The first step is a conceptual hoovering up of the unique individual diversity of the populace into communal tribes—Protestants and Catholics; Serbs, Croats and ‘Bosniaks’; Maronites, Sunni and Shia Muslims. This fails to recognise the fundamental difficulty that, as the late Italian political scientist Norberto Bobbio pointed out, every democratic constitution is based on the individual citizen. The inevitable victim of this Realpolitik is universal norms: every human rights convention, including those enshrining minority rights, requires the individual to be the rights-bearer; and the rule of law is meaningless unless state institutions are impartial among diverse citizens.
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New book by Robin Wilson
The water crisis in Northern Ireland before Christmas, which saw queues of citizens plaintively bringing plastic containers to standpipes, presented the region to the world’s media as akin to a third-world country. It brought home starkly how the restoration of devolution in May 2007 does not mean it is finally a ‘done deal’ which can now (conveniently) be neglected once more in London. The trouble is partly that the governance arrangements, an impenetrable palimpsest of endless successive behind-closed-doors negotiations, are simply dysfunctional–no opposition in the assembly, no collective responsibility in government and a system of mutual vetoes which brings only inertia. And it is partly that power was consciously to be transferred (even in advance of elections to that effect) to two parties identified in a recent , authoritative text as within, and marginally outside, the family of the populist radical right—whose affiliates are elsewhere deemed governmental pariahs.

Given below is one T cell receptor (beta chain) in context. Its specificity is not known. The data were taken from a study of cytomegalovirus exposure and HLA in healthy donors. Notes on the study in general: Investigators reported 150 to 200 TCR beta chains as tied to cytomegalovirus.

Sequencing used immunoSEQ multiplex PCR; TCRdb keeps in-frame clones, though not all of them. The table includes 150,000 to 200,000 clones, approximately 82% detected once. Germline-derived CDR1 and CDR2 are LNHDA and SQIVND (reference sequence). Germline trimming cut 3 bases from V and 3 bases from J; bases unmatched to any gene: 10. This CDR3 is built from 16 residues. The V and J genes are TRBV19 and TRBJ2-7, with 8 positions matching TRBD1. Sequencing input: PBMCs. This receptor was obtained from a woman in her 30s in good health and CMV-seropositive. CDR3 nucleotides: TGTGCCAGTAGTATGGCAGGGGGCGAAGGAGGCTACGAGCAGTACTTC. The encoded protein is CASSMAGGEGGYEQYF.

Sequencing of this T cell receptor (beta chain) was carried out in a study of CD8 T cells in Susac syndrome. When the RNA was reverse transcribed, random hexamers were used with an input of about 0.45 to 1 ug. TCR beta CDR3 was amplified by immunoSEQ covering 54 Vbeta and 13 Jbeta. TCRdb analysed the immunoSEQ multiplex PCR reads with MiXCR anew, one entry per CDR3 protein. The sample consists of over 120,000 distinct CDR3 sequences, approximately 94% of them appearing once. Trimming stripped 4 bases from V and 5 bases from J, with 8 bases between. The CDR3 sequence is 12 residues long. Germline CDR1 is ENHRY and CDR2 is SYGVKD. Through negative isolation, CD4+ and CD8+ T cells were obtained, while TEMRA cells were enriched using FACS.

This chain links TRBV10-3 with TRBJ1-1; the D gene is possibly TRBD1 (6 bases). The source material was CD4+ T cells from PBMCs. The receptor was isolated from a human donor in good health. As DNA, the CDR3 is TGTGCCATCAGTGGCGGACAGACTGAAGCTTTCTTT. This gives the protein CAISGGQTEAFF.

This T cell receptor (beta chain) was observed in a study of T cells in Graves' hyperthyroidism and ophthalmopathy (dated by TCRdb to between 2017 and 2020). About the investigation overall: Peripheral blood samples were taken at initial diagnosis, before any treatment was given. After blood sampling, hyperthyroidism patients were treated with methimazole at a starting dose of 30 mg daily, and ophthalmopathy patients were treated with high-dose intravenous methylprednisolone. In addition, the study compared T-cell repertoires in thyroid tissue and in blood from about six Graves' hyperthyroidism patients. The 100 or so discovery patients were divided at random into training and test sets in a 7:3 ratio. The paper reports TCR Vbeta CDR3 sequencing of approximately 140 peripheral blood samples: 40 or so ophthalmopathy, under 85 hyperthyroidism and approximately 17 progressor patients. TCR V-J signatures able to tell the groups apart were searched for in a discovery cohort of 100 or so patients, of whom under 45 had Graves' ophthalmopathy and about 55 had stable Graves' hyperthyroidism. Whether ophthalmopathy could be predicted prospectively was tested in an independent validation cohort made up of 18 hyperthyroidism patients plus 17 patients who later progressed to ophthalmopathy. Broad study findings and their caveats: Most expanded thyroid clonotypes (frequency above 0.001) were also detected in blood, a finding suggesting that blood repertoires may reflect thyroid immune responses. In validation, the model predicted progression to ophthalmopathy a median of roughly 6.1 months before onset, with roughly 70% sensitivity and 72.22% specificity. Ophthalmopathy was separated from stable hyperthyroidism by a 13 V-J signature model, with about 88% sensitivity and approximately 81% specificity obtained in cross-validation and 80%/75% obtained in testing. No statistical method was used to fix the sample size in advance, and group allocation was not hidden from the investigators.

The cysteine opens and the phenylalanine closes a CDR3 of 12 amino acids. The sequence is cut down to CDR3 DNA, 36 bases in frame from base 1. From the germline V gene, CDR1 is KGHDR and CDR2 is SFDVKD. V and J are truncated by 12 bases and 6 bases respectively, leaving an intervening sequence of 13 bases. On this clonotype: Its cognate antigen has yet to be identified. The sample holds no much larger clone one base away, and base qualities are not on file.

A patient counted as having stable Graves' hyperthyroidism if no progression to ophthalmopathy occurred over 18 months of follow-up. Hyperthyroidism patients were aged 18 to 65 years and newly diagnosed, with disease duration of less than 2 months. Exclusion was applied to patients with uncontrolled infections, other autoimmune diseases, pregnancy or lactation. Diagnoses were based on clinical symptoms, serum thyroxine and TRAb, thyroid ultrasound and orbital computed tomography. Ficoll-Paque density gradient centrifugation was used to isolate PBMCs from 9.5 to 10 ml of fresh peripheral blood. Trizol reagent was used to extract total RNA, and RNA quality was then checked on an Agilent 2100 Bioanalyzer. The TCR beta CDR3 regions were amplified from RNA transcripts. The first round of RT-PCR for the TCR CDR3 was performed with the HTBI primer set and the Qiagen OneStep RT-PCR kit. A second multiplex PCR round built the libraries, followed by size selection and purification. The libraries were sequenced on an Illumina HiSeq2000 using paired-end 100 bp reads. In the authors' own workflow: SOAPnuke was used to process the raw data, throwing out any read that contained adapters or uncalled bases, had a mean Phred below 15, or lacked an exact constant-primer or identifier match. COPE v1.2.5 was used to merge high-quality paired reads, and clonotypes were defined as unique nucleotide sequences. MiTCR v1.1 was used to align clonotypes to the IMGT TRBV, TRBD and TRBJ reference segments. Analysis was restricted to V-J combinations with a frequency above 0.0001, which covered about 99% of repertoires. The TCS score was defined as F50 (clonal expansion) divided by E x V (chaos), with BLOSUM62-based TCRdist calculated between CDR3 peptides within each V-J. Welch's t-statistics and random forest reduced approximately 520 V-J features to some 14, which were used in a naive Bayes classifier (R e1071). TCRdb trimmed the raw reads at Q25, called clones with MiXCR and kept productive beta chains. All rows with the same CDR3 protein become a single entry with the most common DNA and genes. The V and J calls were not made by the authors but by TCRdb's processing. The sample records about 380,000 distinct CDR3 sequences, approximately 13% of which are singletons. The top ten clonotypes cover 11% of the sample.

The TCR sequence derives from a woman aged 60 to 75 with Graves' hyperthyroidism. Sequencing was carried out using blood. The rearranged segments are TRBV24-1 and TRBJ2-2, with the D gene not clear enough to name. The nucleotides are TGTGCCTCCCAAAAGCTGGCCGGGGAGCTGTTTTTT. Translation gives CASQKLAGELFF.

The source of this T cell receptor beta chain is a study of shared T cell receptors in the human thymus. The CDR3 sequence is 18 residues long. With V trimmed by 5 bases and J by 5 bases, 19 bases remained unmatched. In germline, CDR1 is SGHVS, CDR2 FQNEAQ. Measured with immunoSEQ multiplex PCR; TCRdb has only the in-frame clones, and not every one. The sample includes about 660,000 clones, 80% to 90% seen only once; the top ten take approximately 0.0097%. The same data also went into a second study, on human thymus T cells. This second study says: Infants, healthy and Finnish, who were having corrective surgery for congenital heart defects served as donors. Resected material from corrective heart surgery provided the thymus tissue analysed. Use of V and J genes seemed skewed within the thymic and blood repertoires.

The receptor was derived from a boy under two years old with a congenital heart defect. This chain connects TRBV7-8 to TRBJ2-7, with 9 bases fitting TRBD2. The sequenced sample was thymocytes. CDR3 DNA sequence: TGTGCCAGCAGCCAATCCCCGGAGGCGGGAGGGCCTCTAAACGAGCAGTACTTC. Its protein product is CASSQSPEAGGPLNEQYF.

Yet, ironically, Northern Ireland has, at least until recently, been presented as a political model for export to other ethnic troublespots: Barack Obama appointed George Mitchell to his ill-fated middle-eastern mission in the belief that the former Stormont talks chair could work the same magic with Israelis and Palestinians. So why the region’s ‘peace process’ has not realised expectations—paramilitary violence too has been on the rise again—is of wider public interest. I’ve tried to offer an explanation in The Northern Ireland Experience of Conflict and Agreement: A Model for Export?, based on archive research in London and Dublin on the early 1970s power-sharing experiment, interviews with senior officials associated with the Belfast agreement of 1998 and a comparative look at power-sharing in Macedonia and Bosnia. And I try to chart a political route out of the morass in which Northern Ireland remains—fundamentally from a society where it is assumed superficially that ‘ancient hatreds’ remain in play and that therefore communalism is the only realistic politics to an evidence-based alternative recognising that the (diverse) individual citizen is the only unit of a democratic society.